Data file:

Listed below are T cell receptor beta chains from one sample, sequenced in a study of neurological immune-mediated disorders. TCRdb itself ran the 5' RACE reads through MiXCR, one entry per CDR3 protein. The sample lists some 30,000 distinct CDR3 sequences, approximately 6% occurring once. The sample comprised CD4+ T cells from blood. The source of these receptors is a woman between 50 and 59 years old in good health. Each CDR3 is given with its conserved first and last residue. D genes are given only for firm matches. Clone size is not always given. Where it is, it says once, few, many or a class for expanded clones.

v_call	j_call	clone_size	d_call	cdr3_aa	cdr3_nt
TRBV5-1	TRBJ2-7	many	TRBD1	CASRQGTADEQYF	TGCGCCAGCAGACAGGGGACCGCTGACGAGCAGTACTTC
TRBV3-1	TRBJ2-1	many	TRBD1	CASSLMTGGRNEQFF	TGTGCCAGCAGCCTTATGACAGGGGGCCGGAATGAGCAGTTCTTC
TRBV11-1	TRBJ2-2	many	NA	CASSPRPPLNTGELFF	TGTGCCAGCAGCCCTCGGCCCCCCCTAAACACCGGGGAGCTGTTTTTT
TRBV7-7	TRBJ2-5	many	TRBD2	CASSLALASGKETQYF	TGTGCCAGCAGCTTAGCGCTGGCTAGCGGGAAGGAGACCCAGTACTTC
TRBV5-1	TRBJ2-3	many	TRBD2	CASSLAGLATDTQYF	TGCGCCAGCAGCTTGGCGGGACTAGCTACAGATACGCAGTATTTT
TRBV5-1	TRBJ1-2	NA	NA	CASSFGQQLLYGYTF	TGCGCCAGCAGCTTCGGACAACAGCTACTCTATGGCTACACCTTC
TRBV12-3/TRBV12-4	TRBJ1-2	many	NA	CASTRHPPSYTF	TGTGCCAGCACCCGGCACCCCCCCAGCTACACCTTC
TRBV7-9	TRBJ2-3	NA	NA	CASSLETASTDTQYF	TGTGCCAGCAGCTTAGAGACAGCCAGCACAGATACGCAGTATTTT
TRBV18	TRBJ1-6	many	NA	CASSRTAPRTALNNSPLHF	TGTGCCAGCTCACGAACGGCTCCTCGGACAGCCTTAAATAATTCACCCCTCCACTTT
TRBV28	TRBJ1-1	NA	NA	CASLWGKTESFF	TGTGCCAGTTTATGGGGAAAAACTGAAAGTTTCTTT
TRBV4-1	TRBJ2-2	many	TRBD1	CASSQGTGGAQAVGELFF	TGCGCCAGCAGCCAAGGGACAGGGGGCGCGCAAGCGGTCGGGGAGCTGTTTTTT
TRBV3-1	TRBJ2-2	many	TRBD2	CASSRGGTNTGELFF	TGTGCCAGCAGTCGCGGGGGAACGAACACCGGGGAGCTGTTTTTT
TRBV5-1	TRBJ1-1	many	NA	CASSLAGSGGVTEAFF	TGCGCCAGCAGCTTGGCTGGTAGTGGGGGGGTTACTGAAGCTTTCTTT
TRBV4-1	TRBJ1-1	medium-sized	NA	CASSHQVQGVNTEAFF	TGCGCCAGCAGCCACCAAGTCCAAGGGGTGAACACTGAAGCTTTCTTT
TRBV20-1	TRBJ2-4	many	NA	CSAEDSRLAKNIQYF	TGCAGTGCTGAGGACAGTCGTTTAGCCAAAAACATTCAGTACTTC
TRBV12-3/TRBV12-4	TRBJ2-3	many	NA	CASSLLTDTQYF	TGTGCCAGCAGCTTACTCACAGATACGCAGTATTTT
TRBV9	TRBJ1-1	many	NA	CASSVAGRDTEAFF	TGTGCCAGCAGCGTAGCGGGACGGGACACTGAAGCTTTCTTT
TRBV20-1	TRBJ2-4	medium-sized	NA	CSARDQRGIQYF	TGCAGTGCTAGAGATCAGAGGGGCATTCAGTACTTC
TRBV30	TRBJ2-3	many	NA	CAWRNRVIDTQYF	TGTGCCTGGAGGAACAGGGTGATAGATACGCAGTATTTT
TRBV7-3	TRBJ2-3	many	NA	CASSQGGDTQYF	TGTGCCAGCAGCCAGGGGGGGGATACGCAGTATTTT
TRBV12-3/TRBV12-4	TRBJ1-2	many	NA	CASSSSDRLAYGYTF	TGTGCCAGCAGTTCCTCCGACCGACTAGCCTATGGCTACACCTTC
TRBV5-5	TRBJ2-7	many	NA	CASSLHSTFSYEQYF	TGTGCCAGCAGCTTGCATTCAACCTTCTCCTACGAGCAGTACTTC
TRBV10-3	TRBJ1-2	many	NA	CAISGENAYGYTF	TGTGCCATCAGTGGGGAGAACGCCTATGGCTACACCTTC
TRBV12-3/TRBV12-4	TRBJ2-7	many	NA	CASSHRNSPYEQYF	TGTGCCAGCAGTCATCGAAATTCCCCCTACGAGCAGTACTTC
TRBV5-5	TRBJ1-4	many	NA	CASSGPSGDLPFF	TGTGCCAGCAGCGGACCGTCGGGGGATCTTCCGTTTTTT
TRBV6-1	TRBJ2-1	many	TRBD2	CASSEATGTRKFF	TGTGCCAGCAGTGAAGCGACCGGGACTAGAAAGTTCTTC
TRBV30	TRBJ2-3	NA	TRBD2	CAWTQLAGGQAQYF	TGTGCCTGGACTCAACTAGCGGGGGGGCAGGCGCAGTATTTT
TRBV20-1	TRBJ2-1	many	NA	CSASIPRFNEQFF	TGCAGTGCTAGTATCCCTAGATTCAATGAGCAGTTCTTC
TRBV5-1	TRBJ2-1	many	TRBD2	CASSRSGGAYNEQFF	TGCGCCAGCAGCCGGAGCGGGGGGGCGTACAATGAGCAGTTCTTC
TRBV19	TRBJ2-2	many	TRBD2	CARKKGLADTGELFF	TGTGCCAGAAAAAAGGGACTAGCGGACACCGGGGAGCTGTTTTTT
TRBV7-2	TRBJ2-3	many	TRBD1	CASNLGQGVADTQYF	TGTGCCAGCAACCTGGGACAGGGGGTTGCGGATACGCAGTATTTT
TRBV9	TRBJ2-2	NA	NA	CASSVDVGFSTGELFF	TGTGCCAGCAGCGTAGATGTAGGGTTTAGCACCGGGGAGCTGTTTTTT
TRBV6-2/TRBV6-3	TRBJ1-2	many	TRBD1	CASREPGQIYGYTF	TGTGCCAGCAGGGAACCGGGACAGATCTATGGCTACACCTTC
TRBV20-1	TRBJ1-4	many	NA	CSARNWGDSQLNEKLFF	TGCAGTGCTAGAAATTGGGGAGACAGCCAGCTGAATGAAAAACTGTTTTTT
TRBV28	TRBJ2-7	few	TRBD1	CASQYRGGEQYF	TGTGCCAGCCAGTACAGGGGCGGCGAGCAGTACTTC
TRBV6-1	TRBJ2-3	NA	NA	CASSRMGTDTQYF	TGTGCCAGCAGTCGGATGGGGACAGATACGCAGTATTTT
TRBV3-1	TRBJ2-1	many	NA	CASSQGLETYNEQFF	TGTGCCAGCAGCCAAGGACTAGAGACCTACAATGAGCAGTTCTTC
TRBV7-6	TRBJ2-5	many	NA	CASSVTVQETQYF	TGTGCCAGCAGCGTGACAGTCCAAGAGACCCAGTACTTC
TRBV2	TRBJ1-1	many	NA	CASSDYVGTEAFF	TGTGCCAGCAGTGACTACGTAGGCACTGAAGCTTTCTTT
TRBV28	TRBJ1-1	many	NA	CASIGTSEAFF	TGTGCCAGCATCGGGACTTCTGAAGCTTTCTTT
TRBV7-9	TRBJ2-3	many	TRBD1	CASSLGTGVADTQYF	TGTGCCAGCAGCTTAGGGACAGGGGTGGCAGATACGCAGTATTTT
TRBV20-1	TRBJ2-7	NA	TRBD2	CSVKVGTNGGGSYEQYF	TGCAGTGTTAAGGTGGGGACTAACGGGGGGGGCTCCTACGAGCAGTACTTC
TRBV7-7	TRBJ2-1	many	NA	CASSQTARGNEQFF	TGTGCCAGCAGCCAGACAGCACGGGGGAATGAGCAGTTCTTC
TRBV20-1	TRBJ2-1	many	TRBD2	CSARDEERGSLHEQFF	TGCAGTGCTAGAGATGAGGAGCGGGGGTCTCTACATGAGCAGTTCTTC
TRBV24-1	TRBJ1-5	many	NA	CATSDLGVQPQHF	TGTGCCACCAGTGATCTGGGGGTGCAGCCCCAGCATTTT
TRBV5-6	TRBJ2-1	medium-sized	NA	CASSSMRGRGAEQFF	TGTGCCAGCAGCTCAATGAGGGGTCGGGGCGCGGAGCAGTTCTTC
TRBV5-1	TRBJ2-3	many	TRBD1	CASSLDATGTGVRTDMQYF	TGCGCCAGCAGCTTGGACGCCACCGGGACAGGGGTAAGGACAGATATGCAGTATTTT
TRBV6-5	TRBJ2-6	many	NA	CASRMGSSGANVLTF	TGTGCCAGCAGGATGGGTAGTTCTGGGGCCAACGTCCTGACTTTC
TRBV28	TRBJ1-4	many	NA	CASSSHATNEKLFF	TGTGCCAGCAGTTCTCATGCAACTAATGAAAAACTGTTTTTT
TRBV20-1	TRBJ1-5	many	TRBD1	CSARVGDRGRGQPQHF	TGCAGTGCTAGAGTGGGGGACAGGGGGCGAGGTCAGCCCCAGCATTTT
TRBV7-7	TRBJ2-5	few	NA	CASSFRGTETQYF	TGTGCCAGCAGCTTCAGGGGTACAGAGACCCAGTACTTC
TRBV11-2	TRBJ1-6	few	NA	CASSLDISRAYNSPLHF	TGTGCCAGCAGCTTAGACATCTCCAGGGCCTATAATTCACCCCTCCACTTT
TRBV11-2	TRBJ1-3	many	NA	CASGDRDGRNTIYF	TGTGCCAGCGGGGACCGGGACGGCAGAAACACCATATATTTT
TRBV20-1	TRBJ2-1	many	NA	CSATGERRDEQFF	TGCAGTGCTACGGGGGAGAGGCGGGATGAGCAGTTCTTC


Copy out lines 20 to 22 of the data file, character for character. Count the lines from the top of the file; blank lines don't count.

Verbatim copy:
TRBV20-1	TRBJ2-4	medium-sized	NA	CSARDQRGIQYF	TGCAGTGCTAGAGATCAGAGGGGCATTCAGTACTTC
TRBV30	TRBJ2-3	many	NA	CAWRNRVIDTQYF	TGTGCCTGGAGGAACAGGGTGATAGATACGCAGTATTTT
TRBV7-3	TRBJ2-3	many	NA	CASSQGGDTQYF	TGTGCCAGCAGCCAGGGGGGGGATACGCAGTATTTT